I have several different kinds of magic in my world, though I don't have a scientific reason for any of them. Blood magic comes from drinking blood, soul magic from consuming souls. Elementals have to join their souls to an elemental demon (a faelo), while shamans/druids call on ancient spirits (a form of soul magic, but doesn't require the soul to be consumed). There's conjourers or summoners and a few others.

    As far as rules, I've kept them light. I tried for a long while to come up with something unique that was rules heavy, like Mistborn, but in the end it just became too much of a hassle and was taking away from my writing. My main character doesn't use magic himself, nor was it a major plot point, so I just left it kind of ambigious even if it does have limitations. Magic, to me, is meant to be cool. Putting too many rules and laws on it subtracts from that in my opinion.
  6. vidcom

    vidcom Acolyte

    Magic will tire you out, and you when try a tier for the first time, you will be on your knees in exhaustion in my system, but unlike breathing, it won't kill you. Outdoing yourself can push you to the verge of death, but it can't kill you
  7. vidcom

    vidcom Acolyte

    Magic will tire you out, and you when try a tier for the first time, you will be on your knees in exhaustion in my system, but unlike breathing, it won't kill you. Outdoing yourself can push you to the verge of death, but it can't kill you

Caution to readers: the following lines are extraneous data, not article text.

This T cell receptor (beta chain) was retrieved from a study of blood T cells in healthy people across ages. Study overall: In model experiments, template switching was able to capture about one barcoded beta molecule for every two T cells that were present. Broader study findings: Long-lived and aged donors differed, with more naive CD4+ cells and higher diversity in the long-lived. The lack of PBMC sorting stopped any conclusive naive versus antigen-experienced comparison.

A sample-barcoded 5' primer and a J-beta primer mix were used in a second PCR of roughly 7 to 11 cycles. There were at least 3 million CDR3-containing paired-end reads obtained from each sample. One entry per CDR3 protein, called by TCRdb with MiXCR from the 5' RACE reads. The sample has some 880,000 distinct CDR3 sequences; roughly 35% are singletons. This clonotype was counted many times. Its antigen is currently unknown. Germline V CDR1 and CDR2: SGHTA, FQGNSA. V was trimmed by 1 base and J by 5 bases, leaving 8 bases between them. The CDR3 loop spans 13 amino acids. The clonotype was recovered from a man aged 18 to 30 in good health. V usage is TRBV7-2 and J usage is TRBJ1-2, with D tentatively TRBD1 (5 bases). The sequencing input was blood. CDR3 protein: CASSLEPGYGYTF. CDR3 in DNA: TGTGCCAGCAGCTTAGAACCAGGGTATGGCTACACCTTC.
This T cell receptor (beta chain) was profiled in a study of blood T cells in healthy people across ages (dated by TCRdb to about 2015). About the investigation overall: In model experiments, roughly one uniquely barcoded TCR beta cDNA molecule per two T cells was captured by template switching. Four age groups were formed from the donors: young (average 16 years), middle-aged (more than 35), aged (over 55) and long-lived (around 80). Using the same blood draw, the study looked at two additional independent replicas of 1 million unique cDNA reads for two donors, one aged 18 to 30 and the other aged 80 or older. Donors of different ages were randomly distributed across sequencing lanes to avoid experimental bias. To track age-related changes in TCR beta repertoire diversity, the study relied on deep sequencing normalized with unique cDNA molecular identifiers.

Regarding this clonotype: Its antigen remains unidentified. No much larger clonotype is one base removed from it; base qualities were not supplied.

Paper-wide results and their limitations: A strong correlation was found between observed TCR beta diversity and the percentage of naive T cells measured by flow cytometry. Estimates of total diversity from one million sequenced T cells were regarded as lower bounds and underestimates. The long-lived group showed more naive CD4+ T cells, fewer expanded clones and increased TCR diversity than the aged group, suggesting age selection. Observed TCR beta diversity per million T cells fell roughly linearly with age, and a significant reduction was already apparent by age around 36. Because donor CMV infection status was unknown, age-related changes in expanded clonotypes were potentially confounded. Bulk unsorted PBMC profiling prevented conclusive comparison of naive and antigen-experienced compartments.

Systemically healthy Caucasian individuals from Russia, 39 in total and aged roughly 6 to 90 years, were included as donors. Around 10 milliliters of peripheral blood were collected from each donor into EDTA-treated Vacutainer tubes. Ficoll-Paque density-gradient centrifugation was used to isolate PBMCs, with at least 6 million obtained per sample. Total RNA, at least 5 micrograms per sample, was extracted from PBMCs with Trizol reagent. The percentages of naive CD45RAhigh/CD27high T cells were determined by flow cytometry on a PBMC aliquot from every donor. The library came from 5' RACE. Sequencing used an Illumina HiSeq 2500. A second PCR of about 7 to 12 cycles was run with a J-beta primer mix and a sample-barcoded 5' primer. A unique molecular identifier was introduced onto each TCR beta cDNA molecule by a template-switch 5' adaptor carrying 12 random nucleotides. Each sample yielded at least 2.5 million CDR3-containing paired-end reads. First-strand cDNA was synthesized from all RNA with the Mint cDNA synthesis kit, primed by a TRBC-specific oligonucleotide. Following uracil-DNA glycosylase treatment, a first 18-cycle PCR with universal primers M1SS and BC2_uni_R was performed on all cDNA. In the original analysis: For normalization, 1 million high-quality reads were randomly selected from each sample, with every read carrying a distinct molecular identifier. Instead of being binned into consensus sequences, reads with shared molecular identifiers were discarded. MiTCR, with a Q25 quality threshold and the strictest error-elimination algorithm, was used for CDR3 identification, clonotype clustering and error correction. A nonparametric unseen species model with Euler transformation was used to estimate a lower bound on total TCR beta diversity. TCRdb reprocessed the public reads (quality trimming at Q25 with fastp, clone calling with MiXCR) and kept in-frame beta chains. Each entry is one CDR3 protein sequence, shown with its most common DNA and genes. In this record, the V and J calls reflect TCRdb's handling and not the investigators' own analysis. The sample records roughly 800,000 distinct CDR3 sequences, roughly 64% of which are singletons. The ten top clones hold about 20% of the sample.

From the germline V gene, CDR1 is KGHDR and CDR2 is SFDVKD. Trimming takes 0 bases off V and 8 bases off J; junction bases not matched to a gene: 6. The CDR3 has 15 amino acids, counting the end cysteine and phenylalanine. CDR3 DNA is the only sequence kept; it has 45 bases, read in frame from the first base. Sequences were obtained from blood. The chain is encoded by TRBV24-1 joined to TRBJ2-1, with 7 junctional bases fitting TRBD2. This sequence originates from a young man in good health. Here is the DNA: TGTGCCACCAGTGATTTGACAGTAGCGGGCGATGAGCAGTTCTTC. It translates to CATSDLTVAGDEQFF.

8. ScipioSmith

    ScipioSmith Sage

    1. No, magic is more metaphysical. The closest thing to scientific is that Elemental magic is passed down through bloodlines, but that's purely because it represents natural talent in the trifecta of talent, educationa and good character.

    2. It depends, leaning towards rules light. Sorcery has the most rules, and is the most limited in terms of Spell A does X, but the most basic rule of magic is that magic cannot be used for selfish purposes. Powers used to save others cannot be used to save oneself.
  9. Astner

    Astner Guest

    1. Magic itself originates in the supernatural, think of it as an illogical superspace of the natural. However, the influence it has on the natural world is limited (or at the very least ordered) to a paralogical system.

    2. It's definitely rule heavy, however, there are random elements (that can be controlled) that can produce undesired effects. While the wizard sees this as a source of power -- to spark flames and summon lightning -- that should be treated with respect, the mage sees it as computer code and applies to for more abstract concepts related to space-time and fundamental forces.